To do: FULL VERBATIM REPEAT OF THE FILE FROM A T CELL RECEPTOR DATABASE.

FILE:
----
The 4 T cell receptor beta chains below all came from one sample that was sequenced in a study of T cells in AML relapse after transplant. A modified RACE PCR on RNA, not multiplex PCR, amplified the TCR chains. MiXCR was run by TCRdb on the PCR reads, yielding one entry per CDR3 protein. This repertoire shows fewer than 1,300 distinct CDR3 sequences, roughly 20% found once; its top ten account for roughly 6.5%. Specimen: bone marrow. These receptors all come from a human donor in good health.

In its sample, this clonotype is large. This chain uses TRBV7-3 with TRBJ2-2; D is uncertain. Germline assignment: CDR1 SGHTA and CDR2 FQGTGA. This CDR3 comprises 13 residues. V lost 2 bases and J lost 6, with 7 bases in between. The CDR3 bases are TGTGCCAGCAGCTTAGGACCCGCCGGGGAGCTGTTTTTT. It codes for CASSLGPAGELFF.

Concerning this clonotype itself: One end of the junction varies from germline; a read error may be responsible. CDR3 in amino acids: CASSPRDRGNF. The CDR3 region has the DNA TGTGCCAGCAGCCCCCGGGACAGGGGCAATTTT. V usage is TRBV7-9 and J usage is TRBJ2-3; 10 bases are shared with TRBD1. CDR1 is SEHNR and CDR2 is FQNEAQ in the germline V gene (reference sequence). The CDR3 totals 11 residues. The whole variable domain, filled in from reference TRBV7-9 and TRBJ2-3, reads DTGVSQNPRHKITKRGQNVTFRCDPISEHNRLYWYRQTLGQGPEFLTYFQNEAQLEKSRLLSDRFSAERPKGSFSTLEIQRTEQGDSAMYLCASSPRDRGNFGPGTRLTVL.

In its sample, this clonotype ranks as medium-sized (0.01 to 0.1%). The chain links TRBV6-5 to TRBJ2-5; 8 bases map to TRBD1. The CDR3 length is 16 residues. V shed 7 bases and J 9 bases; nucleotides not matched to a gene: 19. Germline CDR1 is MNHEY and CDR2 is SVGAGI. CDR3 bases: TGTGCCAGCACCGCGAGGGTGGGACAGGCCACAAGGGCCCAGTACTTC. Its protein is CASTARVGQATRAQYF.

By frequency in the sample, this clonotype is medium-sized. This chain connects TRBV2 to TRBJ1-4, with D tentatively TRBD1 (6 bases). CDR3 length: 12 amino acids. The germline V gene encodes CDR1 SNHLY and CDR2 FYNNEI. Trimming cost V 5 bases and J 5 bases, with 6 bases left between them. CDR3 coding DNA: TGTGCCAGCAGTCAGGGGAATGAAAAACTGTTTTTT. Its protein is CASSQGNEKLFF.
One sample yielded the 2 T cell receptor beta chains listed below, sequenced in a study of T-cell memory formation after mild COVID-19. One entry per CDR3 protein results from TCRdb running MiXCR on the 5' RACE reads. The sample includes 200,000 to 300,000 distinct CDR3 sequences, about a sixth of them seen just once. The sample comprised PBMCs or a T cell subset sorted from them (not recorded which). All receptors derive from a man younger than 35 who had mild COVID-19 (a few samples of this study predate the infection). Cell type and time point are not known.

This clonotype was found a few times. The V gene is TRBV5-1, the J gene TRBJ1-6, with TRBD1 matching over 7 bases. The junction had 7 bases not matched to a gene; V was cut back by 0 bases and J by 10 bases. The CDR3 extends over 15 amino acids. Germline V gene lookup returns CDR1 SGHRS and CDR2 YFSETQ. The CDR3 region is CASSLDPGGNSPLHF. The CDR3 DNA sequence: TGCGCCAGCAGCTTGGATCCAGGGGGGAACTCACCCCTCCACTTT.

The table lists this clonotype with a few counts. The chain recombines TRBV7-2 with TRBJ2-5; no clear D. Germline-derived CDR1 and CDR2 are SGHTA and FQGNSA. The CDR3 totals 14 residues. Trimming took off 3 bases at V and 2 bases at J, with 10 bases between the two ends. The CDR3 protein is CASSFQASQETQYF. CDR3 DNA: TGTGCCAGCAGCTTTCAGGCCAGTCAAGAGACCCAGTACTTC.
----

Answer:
The 4 T cell receptor beta chains below all came from one sample that was sequenced in a study of T cells in AML relapse after transplant. A modified RACE PCR on RNA, not multiplex PCR, amplified the TCR chains. MiXCR was run by TCRdb on the PCR reads, yielding one entry per CDR3 protein. This repertoire shows fewer than 1,300 distinct CDR3 sequences, roughly 20% found once; its top ten account for roughly 6.5%. Specimen: bone marrow. These receptors all come from a human donor in good health.

In its sample, this clonotype is large. This chain uses TRBV7-3 with TRBJ2-2; D is uncertain. Germline assignment: CDR1 SGHTA and CDR2 FQGTGA. This CDR3 comprises 13 residues. V lost 2 bases and J lost 6, with 7 bases in between. The CDR3 bases are TGTGCCAGCAGCTTAGGACCCGCCGGGGAGCTGTTTTTT. It codes for CASSLGPAGELFF.

Concerning this clonotype itself: One end of the junction varies from germline; a read error may be responsible. CDR3 in amino acids: CASSPRDRGNF. The CDR3 region has the DNA TGTGCCAGCAGCCCCCGGGACAGGGGCAATTTT. V usage is TRBV7-9 and J usage is TRBJ2-3; 10 bases are shared with TRBD1. CDR1 is SEHNR and CDR2 is FQNEAQ in the germline V gene (reference sequence). The CDR3 totals 11 residues. The whole variable domain, filled in from reference TRBV7-9 and TRBJ2-3, reads DTGVSQNPRHKITKRGQNVTFRCDPISEHNRLYWYRQTLGQGPEFLTYFQNEAQLEKSRLLSDRFSAERPKGSFSTLEIQRTEQGDSAMYLCASSPRDRGNFGPGTRLTVL.

In its sample, this clonotype ranks as medium-sized (0.01 to 0.1%). The chain links TRBV6-5 to TRBJ2-5; 8 bases map to TRBD1. The CDR3 length is 16 residues. V shed 7 bases and J 9 bases; nucleotides not matched to a gene: 19. Germline CDR1 is MNHEY and CDR2 is SVGAGI. CDR3 bases: TGTGCCAGCACCGCGAGGGTGGGACAGGCCACAAGGGCCCAGTACTTC. Its protein is CASTARVGQATRAQYF.

By frequency in the sample, this clonotype is medium-sized. This chain connects TRBV2 to TRBJ1-4, with D tentatively TRBD1 (6 bases). CDR3 length: 12 amino acids. The germline V gene encodes CDR1 SNHLY and CDR2 FYNNEI. Trimming cost V 5 bases and J 5 bases, with 6 bases left between them. CDR3 coding DNA: TGTGCCAGCAGTCAGGGGAATGAAAAACTGTTTTTT. Its protein is CASSQGNEKLFF.
One sample yielded the 2 T cell receptor beta chains listed below, sequenced in a study of T-cell memory formation after mild COVID-19. One entry per CDR3 protein results from TCRdb running MiXCR on the 5' RACE reads. The sample includes 200,000 to 300,000 distinct CDR3 sequences, about a sixth of them seen just once. The sample comprised PBMCs or a T cell subset sorted from them (not recorded which). All receptors derive from a man younger than 35 who had mild COVID-19 (a few samples of this study predate the infection). Cell type and time point are not known.

This clonotype was found a few times. The V gene is TRBV5-1, the J gene TRBJ1-6, with TRBD1 matching over 7 bases. The junction had 7 bases not matched to a gene; V was cut back by 0 bases and J by 10 bases. The CDR3 extends over 15 amino acids. Germline V gene lookup returns CDR1 SGHRS and CDR2 YFSETQ. The CDR3 region is CASSLDPGGNSPLHF. The CDR3 DNA sequence: TGCGCCAGCAGCTTGGATCCAGGGGGGAACTCACCCCTCCACTTT.

The table lists this clonotype with a few counts. The chain recombines TRBV7-2 with TRBJ2-5; no clear D. Germline-derived CDR1 and CDR2 are SGHTA and FQGNSA. The CDR3 totals 14 residues. Trimming took off 3 bases at V and 2 bases at J, with 10 bases between the two ends. The CDR3 protein is CASSFQASQETQYF. CDR3 DNA: TGTGCCAGCAGCTTTCAGGCCAGTCAAGAGACCCAGTACTTC.